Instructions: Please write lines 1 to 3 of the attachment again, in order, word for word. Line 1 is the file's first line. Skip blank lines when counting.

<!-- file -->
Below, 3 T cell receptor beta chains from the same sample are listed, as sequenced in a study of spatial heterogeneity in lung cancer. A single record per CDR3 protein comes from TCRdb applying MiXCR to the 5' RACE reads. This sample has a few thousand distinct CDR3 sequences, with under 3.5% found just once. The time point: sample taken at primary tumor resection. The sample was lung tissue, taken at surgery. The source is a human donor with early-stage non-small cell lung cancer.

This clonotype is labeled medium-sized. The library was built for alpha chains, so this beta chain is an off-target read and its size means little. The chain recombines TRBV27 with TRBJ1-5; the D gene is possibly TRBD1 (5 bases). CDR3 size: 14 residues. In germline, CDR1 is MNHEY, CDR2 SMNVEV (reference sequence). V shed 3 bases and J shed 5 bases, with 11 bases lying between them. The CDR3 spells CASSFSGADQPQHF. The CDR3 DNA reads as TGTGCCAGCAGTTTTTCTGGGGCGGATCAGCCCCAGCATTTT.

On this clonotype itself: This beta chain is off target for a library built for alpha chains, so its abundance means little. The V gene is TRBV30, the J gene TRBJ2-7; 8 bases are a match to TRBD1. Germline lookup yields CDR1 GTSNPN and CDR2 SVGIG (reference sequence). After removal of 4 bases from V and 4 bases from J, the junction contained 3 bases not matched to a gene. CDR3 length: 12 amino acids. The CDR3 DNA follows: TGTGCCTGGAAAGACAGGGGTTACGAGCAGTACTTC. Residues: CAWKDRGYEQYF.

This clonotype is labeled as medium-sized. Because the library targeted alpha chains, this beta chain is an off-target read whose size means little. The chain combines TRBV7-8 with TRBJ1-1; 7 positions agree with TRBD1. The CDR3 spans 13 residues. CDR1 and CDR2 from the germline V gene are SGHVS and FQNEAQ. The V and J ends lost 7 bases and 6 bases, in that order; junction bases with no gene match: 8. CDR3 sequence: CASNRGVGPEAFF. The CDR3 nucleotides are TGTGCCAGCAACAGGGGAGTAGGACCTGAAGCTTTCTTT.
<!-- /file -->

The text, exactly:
Below, 3 T cell receptor beta chains from the same sample are listed, as sequenced in a study of spatial heterogeneity in lung cancer. A single record per CDR3 protein comes from TCRdb applying MiXCR to the 5' RACE reads. This sample has a few thousand distinct CDR3 sequences, with under 3.5% found just once. The time point: sample taken at primary tumor resection. The sample was lung tissue, taken at surgery. The source is a human donor with early-stage non-small cell lung cancer.

This clonotype is labeled medium-sized. The library was built for alpha chains, so this beta chain is an off-target read and its size means little. The chain recombines TRBV27 with TRBJ1-5; the D gene is possibly TRBD1 (5 bases). CDR3 size: 14 residues. In germline, CDR1 is MNHEY, CDR2 SMNVEV (reference sequence). V shed 3 bases and J shed 5 bases, with 11 bases lying between them. The CDR3 spells CASSFSGADQPQHF. The CDR3 DNA reads as TGTGCCAGCAGTTTTTCTGGGGCGGATCAGCCCCAGCATTTT.

On this clonotype itself: This beta chain is off target for a library built for alpha chains, so its abundance means little. The V gene is TRBV30, the J gene TRBJ2-7; 8 bases are a match to TRBD1. Germline lookup yields CDR1 GTSNPN and CDR2 SVGIG (reference sequence). After removal of 4 bases from V and 4 bases from J, the junction contained 3 bases not matched to a gene. CDR3 length: 12 amino acids. The CDR3 DNA follows: TGTGCCTGGAAAGACAGGGGTTACGAGCAGTACTTC. Residues: CAWKDRGYEQYF.